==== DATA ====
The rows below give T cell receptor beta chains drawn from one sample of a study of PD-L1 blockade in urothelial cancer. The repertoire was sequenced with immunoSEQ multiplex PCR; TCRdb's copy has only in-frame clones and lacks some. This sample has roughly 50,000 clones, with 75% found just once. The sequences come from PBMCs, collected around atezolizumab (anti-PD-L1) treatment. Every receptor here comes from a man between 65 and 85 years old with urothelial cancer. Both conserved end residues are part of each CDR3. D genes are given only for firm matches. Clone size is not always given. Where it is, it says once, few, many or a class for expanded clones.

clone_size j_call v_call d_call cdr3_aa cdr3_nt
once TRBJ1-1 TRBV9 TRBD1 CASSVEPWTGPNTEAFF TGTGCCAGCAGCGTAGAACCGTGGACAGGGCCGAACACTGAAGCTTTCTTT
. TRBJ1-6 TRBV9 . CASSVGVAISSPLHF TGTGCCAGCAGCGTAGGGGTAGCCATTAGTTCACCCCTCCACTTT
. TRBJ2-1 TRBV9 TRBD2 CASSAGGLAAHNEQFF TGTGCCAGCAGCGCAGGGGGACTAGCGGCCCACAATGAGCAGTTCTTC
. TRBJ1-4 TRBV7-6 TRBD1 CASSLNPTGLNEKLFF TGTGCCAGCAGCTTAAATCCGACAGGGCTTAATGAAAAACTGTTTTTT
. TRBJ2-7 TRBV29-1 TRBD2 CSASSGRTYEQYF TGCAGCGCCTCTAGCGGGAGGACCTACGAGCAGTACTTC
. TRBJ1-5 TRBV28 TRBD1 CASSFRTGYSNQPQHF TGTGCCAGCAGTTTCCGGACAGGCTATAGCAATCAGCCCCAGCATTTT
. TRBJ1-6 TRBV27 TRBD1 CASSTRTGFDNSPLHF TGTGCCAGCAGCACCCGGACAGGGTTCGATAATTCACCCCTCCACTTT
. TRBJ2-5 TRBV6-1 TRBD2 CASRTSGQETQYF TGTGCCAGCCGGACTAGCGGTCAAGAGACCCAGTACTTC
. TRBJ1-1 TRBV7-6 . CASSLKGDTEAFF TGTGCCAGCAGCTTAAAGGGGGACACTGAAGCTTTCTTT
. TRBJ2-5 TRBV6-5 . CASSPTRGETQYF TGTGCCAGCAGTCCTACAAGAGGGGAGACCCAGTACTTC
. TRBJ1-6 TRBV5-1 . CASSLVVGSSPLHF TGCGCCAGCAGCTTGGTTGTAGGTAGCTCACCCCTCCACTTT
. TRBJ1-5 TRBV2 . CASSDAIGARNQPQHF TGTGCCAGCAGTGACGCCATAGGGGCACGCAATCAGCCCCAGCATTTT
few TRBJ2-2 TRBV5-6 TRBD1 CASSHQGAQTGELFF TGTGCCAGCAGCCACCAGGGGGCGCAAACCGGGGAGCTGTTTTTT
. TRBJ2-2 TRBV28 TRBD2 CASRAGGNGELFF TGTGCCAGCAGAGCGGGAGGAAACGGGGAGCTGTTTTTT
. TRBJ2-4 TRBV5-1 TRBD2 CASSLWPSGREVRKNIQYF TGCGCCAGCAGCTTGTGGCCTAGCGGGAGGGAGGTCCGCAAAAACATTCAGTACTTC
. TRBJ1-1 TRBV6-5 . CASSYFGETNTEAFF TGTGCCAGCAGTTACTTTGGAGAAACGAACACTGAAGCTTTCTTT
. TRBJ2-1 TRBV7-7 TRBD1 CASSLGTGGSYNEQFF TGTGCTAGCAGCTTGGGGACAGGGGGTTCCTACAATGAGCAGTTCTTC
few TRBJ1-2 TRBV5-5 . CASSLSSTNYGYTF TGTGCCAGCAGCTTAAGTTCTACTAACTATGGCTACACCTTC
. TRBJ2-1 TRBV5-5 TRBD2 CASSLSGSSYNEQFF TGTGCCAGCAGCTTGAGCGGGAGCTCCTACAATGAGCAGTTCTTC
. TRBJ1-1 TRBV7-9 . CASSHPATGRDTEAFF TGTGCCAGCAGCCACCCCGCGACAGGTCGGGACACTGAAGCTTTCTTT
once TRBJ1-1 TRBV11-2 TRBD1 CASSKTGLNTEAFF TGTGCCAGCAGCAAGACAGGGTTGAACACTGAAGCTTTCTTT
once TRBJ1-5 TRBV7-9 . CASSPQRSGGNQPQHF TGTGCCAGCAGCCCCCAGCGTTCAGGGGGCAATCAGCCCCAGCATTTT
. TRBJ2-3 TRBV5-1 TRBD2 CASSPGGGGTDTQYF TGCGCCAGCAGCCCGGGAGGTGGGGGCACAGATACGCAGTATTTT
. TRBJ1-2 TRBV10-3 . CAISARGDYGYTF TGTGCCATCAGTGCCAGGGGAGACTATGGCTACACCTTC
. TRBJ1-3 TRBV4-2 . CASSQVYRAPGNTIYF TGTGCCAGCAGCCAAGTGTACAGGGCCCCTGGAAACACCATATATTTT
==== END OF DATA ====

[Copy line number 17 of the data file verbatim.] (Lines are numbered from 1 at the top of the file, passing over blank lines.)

. TRBJ2-4 TRBV5-1 TRBD2 CASSLWPSGREVRKNIQYF TGCGCCAGCAGCTTGTGGCCTAGCGGGAGGGAGGTCCGCAAAAACATTCAGTACTTC